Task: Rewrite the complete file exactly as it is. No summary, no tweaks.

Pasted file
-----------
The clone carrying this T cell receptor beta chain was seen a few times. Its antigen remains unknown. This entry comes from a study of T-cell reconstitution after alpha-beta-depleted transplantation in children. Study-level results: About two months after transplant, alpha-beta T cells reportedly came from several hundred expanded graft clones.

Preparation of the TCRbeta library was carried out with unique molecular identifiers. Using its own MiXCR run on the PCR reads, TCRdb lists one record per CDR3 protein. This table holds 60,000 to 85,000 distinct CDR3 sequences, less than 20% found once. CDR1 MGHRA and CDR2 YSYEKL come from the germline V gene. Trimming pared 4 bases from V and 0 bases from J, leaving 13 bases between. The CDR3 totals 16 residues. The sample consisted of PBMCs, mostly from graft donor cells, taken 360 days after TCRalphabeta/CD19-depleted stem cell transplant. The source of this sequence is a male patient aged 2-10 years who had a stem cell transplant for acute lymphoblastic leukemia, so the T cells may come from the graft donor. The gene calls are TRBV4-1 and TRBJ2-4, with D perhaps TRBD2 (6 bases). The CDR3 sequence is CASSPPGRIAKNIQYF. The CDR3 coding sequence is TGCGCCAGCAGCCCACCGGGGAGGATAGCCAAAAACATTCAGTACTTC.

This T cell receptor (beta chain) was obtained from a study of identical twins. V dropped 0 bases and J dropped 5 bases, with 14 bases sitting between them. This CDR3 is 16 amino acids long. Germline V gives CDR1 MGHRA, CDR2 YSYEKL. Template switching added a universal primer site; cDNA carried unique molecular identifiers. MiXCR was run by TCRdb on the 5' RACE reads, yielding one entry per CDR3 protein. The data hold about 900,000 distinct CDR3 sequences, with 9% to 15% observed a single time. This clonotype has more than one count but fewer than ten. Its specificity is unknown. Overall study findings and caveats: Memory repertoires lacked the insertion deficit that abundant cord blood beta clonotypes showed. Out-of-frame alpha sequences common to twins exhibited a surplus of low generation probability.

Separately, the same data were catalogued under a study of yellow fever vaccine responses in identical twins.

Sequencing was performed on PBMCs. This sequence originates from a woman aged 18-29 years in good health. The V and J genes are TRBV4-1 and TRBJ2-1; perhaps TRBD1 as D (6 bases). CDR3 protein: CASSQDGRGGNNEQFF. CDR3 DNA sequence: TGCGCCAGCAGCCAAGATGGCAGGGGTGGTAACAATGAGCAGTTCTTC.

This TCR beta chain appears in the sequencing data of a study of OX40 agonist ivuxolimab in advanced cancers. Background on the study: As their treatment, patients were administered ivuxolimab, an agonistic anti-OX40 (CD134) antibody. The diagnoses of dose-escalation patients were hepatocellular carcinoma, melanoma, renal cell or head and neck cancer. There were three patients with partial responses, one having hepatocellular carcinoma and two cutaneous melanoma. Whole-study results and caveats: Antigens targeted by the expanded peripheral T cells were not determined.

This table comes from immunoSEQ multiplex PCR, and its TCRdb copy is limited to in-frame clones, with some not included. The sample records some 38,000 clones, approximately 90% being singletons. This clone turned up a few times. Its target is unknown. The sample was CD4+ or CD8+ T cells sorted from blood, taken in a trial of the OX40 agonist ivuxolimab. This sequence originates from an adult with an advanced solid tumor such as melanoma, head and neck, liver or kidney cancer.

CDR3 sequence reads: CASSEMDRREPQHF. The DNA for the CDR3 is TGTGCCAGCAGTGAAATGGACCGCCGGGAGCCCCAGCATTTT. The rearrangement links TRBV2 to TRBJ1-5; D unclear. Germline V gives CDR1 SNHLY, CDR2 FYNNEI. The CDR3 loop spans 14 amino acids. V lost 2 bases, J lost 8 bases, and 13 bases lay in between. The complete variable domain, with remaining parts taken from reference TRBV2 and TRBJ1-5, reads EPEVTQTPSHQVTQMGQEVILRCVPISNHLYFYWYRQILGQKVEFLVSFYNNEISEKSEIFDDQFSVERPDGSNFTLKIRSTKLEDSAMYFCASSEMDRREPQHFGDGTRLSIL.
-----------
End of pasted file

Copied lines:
The clone carrying this T cell receptor beta chain was seen a few times. Its antigen remains unknown. This entry comes from a study of T-cell reconstitution after alpha-beta-depleted transplantation in children. Study-level results: About two months after transplant, alpha-beta T cells reportedly came from several hundred expanded graft clones.

Preparation of the TCRbeta library was carried out with unique molecular identifiers. Using its own MiXCR run on the PCR reads, TCRdb lists one record per CDR3 protein. This table holds 60,000 to 85,000 distinct CDR3 sequences, less than 20% found once. CDR1 MGHRA and CDR2 YSYEKL come from the germline V gene. Trimming pared 4 bases from V and 0 bases from J, leaving 13 bases between. The CDR3 totals 16 residues. The sample consisted of PBMCs, mostly from graft donor cells, taken 360 days after TCRalphabeta/CD19-depleted stem cell transplant. The source of this sequence is a male patient aged 2-10 years who had a stem cell transplant for acute lymphoblastic leukemia, so the T cells may come from the graft donor. The gene calls are TRBV4-1 and TRBJ2-4, with D perhaps TRBD2 (6 bases). The CDR3 sequence is CASSPPGRIAKNIQYF. The CDR3 coding sequence is TGCGCCAGCAGCCCACCGGGGAGGATAGCCAAAAACATTCAGTACTTC.

This T cell receptor (beta chain) was obtained from a study of identical twins. V dropped 0 bases and J dropped 5 bases, with 14 bases sitting between them. This CDR3 is 16 amino acids long. Germline V gives CDR1 MGHRA, CDR2 YSYEKL. Template switching added a universal primer site; cDNA carried unique molecular identifiers. MiXCR was run by TCRdb on the 5' RACE reads, yielding one entry per CDR3 protein. The data hold about 900,000 distinct CDR3 sequences, with 9% to 15% observed a single time. This clonotype has more than one count but fewer than ten. Its specificity is unknown. Overall study findings and caveats: Memory repertoires lacked the insertion deficit that abundant cord blood beta clonotypes showed. Out-of-frame alpha sequences common to twins exhibited a surplus of low generation probability.

Separately, the same data were catalogued under a study of yellow fever vaccine responses in identical twins.

Sequencing was performed on PBMCs. This sequence originates from a woman aged 18-29 years in good health. The V and J genes are TRBV4-1 and TRBJ2-1; perhaps TRBD1 as D (6 bases). CDR3 protein: CASSQDGRGGNNEQFF. CDR3 DNA sequence: TGCGCCAGCAGCCAAGATGGCAGGGGTGGTAACAATGAGCAGTTCTTC.

This TCR beta chain appears in the sequencing data of a study of OX40 agonist ivuxolimab in advanced cancers. Background on the study: As their treatment, patients were administered ivuxolimab, an agonistic anti-OX40 (CD134) antibody. The diagnoses of dose-escalation patients were hepatocellular carcinoma, melanoma, renal cell or head and neck cancer. There were three patients with partial responses, one having hepatocellular carcinoma and two cutaneous melanoma. Whole-study results and caveats: Antigens targeted by the expanded peripheral T cells were not determined.

This table comes from immunoSEQ multiplex PCR, and its TCRdb copy is limited to in-frame clones, with some not included. The sample records some 38,000 clones, approximately 90% being singletons. This clone turned up a few times. Its target is unknown. The sample was CD4+ or CD8+ T cells sorted from blood, taken in a trial of the OX40 agonist ivuxolimab. This sequence originates from an adult with an advanced solid tumor such as melanoma, head and neck, liver or kidney cancer.

CDR3 sequence reads: CASSEMDRREPQHF. The DNA for the CDR3 is TGTGCCAGCAGTGAAATGGACCGCCGGGAGCCCCAGCATTTT. The rearrangement links TRBV2 to TRBJ1-5; D unclear. Germline V gives CDR1 SNHLY, CDR2 FYNNEI. The CDR3 loop spans 14 amino acids. V lost 2 bases, J lost 8 bases, and 13 bases lay in between. The complete variable domain, with remaining parts taken from reference TRBV2 and TRBJ1-5, reads EPEVTQTPSHQVTQMGQEVILRCVPISNHLYFYWYRQILGQKVEFLVSFYNNEISEKSEIFDDQFSVERPDGSNFTLKIRSTKLEDSAMYFCASSEMDRREPQHFGDGTRLSIL.